Cross Vegas Report

Words and photos by Katrinna Roth

September 21, 2016

Having a reputation of being the biggest cyclocross race in North America, Cross Vegas made my bucket list as soon as I heard about it. I stalked the Cross Vegas website for months, waiting for updated information to be released and waiting for registration to open. I had pre-planned the entire trip in my head before I even confirmed that I’d be going. When registration day came, I registered so quickly – in fear that it would sell out and I’d be left at home looking at my bike, instead of riding my bike. I even requested to have my race license category upgraded so that I met the prerequisites to race at the cat 1-3 level.

USAC Cyclocross Race

From the moment I signed up to race Cross Vegas, until the day I showed up at the race site with my bike, I couldn’t stop thinking about how fun the race would be. I had pictured there being well over a hundred lycra-clad women showing up – elbows out, game faces on – to race their cx bikes in the Vegas heat. I pictured roaring crowds, clanging cow bells and beer hand-ups around every corner. My head-in-the-clouds version of the event turned out to be far from the reality.


In reality, we rode our bikes from the hotel to the race site, showed up sweaty and sticky from the amount of sunscreen we had to wear, and only had enough time to squeeze in two practice laps. And those two practice laps, well, heck. They were really tiring.

The course was situated on a soccer field, well off the Las Vegas strip. The grass on the field was thick and deep, making pedaling a challenge. There were multiple sets of stairs and one set of barriers. There were two flyovers and one gigantic sandpit. The course made use of the small sections of elevation it had, throwing in lots of tight turns, narrow straights, and off-camber sections.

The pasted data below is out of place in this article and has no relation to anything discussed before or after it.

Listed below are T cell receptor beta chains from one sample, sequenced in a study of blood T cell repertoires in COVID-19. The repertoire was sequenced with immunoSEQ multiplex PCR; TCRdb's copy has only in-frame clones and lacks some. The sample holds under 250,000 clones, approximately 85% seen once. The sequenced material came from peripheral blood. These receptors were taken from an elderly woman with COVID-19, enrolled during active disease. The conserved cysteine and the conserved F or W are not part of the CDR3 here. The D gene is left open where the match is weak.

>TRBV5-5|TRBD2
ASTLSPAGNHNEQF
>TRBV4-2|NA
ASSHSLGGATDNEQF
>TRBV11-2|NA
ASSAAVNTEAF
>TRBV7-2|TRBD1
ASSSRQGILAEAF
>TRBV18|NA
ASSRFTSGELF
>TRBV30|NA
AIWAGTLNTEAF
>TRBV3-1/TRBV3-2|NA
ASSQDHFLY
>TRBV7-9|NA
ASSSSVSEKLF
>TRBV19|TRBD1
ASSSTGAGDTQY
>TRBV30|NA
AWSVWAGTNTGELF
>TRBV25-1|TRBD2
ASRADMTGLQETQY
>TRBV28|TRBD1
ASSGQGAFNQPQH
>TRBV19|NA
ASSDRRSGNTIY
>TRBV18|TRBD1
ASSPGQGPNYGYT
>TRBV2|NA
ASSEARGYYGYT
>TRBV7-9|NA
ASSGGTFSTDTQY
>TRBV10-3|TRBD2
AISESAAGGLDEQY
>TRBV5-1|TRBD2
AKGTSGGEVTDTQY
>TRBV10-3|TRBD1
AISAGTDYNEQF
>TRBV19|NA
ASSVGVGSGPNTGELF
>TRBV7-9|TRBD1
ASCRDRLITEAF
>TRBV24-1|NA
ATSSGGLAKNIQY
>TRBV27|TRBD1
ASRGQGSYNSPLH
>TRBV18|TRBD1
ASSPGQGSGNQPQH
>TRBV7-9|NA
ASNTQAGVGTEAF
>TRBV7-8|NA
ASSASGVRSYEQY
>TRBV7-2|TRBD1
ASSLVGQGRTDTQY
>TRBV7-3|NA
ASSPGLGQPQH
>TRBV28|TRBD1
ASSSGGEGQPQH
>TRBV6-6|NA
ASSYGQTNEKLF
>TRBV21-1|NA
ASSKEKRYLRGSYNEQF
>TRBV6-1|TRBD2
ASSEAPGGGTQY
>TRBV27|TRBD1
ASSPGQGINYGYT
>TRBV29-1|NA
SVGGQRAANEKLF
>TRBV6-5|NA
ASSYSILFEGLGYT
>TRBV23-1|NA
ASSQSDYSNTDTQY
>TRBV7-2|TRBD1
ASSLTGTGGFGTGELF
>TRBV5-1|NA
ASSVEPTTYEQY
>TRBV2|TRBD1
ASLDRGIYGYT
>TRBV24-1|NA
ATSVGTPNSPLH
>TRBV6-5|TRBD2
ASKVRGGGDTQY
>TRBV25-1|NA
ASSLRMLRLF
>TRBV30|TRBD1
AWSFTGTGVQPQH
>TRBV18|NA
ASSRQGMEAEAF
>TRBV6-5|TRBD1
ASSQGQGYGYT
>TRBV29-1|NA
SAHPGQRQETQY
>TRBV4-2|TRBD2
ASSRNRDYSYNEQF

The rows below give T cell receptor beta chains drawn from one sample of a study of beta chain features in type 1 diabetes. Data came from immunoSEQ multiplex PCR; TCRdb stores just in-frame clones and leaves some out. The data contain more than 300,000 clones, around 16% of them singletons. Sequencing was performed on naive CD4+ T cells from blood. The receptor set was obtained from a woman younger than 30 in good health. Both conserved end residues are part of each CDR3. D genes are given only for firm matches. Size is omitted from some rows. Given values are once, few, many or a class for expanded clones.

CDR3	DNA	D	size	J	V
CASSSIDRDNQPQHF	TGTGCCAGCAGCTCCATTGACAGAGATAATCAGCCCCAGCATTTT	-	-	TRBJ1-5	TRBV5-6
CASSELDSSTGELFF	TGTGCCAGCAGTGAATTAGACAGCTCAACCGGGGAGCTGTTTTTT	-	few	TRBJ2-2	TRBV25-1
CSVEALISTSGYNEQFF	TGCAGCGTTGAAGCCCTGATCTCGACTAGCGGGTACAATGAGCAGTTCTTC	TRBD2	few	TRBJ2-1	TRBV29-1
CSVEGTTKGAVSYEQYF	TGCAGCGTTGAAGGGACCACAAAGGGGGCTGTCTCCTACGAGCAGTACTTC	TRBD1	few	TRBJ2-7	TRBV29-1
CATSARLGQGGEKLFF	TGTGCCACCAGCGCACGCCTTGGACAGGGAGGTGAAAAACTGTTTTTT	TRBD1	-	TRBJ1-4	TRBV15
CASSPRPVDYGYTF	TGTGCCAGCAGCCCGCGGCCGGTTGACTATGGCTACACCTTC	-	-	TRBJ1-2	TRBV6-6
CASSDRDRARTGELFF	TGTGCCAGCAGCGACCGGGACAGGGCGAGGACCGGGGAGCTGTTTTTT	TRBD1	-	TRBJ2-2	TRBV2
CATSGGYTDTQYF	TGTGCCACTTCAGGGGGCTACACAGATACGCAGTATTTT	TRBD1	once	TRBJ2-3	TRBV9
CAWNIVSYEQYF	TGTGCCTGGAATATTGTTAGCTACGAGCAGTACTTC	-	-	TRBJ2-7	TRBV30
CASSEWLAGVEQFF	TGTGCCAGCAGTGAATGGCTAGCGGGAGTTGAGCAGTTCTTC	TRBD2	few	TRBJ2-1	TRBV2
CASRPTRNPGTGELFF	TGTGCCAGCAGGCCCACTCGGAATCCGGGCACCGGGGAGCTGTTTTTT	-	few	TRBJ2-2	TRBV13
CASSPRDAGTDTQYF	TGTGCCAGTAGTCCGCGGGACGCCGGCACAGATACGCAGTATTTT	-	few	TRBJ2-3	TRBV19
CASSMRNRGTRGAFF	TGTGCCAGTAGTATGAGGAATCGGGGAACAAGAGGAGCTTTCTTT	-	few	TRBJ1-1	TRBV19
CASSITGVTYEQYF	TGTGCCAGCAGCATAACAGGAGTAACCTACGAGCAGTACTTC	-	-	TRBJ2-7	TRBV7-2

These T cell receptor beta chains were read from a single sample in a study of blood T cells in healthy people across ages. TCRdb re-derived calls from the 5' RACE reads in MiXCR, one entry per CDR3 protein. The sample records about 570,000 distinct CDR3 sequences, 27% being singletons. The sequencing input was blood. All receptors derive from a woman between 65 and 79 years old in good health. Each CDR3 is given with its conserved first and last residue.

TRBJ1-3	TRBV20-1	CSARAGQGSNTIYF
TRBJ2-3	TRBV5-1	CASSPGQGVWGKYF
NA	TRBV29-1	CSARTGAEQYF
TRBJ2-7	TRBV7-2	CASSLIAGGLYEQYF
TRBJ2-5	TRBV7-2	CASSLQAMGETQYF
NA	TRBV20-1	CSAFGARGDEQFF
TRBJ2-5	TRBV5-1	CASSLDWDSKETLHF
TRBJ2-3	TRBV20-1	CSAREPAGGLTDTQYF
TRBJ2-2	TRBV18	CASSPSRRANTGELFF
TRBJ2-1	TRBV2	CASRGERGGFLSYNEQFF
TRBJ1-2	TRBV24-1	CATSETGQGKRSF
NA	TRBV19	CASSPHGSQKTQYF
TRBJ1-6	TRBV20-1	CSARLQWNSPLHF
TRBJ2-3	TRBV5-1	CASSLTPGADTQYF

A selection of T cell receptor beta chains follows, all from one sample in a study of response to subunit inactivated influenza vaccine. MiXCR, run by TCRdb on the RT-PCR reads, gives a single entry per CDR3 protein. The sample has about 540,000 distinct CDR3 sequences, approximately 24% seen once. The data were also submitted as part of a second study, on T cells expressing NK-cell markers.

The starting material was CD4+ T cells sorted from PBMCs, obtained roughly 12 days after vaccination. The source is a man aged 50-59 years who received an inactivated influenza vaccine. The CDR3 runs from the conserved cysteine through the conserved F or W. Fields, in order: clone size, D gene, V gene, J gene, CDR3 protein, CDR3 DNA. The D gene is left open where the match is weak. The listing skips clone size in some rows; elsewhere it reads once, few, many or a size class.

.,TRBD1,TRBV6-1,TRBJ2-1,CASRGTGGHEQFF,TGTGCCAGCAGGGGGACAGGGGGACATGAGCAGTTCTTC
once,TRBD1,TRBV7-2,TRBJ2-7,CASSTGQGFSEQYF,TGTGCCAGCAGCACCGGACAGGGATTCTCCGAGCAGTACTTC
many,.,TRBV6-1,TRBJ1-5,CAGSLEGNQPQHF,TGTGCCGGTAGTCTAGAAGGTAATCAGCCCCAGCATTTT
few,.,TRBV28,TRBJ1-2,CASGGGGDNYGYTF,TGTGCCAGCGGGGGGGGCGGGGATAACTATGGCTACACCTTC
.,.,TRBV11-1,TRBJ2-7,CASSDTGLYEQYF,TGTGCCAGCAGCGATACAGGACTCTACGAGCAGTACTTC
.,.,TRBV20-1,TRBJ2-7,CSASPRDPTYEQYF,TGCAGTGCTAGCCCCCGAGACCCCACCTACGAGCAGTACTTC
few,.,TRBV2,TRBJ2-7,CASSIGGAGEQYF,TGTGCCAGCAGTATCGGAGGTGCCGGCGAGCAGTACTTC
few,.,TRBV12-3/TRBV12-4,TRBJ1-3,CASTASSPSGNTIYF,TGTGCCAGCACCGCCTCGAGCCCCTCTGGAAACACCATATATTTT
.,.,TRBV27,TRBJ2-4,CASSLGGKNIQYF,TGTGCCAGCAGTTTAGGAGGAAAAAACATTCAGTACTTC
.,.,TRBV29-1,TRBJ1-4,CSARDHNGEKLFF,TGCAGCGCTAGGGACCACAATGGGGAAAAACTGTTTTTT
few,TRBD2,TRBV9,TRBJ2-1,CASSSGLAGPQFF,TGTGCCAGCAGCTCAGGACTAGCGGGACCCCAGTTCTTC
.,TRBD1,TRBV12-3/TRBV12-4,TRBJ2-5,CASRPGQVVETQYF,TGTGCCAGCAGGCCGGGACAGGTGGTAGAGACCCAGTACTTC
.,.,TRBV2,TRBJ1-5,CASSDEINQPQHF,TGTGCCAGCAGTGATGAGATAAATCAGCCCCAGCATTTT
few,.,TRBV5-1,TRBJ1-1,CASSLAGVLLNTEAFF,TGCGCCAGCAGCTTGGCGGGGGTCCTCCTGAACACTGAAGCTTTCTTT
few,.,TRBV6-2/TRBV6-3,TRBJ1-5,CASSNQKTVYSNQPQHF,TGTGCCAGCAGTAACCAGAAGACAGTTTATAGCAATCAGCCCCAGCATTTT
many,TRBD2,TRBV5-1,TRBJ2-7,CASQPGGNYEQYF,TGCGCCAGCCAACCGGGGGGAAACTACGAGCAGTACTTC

In all honesty, people had told me that the race would be on a field, in thick grass, and that it would be slow. I figured my regular team practice in the local fields would be sufficient, especially if there was to be a hundred women to race. I figured that with a field so large, I’d be ahead of someone at all times in this race. The truth was, that I could have used another few months of training in thick grass. I delve into my entire race in the report I posted on my blog here (, if you’re at all curious about the details. Needless to say, there were less than 13 women at the race (not 100+) and I was number 13. I got lapped by the winning woman on my third lap. It wasn’t so much a race for me, as it was a trial to finish.

There were not many spectators for the USAC race, but the next race, the Wheelers and Dealers industry race, the crowds were growing. We got to watch the last few laps of the Wheelers and Dealers race, after taking the bikes back to the hotel and getting cleaned up. The race was a mixture of serious and fun – costumes, team kits and good old fashioned competition. It was a whole mixture of strengths and abilities and a riot to watch – and certainly far more competitors and spectators than the earlier USAC race.